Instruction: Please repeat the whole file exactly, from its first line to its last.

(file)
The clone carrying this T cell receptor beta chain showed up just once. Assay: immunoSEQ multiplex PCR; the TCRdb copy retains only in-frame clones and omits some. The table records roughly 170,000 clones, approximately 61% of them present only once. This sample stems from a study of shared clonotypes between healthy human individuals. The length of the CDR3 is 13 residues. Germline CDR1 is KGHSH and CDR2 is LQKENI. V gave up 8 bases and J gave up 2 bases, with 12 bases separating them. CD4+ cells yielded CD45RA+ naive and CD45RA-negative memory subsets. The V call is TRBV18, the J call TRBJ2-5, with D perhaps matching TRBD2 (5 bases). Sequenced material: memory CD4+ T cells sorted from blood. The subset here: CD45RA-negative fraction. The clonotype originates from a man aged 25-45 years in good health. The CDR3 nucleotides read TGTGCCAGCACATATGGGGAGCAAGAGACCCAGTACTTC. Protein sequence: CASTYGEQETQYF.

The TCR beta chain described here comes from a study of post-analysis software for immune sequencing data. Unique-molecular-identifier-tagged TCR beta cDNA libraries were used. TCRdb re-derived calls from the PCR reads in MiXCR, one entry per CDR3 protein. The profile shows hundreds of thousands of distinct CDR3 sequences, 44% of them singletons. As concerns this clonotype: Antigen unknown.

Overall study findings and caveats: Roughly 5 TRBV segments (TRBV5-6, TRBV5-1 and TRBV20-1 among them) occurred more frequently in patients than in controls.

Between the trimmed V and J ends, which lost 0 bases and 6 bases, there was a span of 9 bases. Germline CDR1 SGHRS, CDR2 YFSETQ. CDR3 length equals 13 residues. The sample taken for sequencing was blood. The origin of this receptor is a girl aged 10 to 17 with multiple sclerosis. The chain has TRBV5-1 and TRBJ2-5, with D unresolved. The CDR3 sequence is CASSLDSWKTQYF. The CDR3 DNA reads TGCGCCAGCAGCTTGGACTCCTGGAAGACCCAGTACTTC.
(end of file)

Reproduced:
The clone carrying this T cell receptor beta chain showed up just once. Assay: immunoSEQ multiplex PCR; the TCRdb copy retains only in-frame clones and omits some. The table records roughly 170,000 clones, approximately 61% of them present only once. This sample stems from a study of shared clonotypes between healthy human individuals. The length of the CDR3 is 13 residues. Germline CDR1 is KGHSH and CDR2 is LQKENI. V gave up 8 bases and J gave up 2 bases, with 12 bases separating them. CD4+ cells yielded CD45RA+ naive and CD45RA-negative memory subsets. The V call is TRBV18, the J call TRBJ2-5, with D perhaps matching TRBD2 (5 bases). Sequenced material: memory CD4+ T cells sorted from blood. The subset here: CD45RA-negative fraction. The clonotype originates from a man aged 25-45 years in good health. The CDR3 nucleotides read TGTGCCAGCACATATGGGGAGCAAGAGACCCAGTACTTC. Protein sequence: CASTYGEQETQYF.

The TCR beta chain described here comes from a study of post-analysis software for immune sequencing data. Unique-molecular-identifier-tagged TCR beta cDNA libraries were used. TCRdb re-derived calls from the PCR reads in MiXCR, one entry per CDR3 protein. The profile shows hundreds of thousands of distinct CDR3 sequences, 44% of them singletons. As concerns this clonotype: Antigen unknown.

Overall study findings and caveats: Roughly 5 TRBV segments (TRBV5-6, TRBV5-1 and TRBV20-1 among them) occurred more frequently in patients than in controls.

Between the trimmed V and J ends, which lost 0 bases and 6 bases, there was a span of 9 bases. Germline CDR1 SGHRS, CDR2 YFSETQ. CDR3 length equals 13 residues. The sample taken for sequencing was blood. The origin of this receptor is a girl aged 10 to 17 with multiple sclerosis. The chain has TRBV5-1 and TRBJ2-5, with D unresolved. The CDR3 sequence is CASSLDSWKTQYF. The CDR3 DNA reads TGCGCCAGCAGCTTGGACTCCTGGAAGACCCAGTACTTC.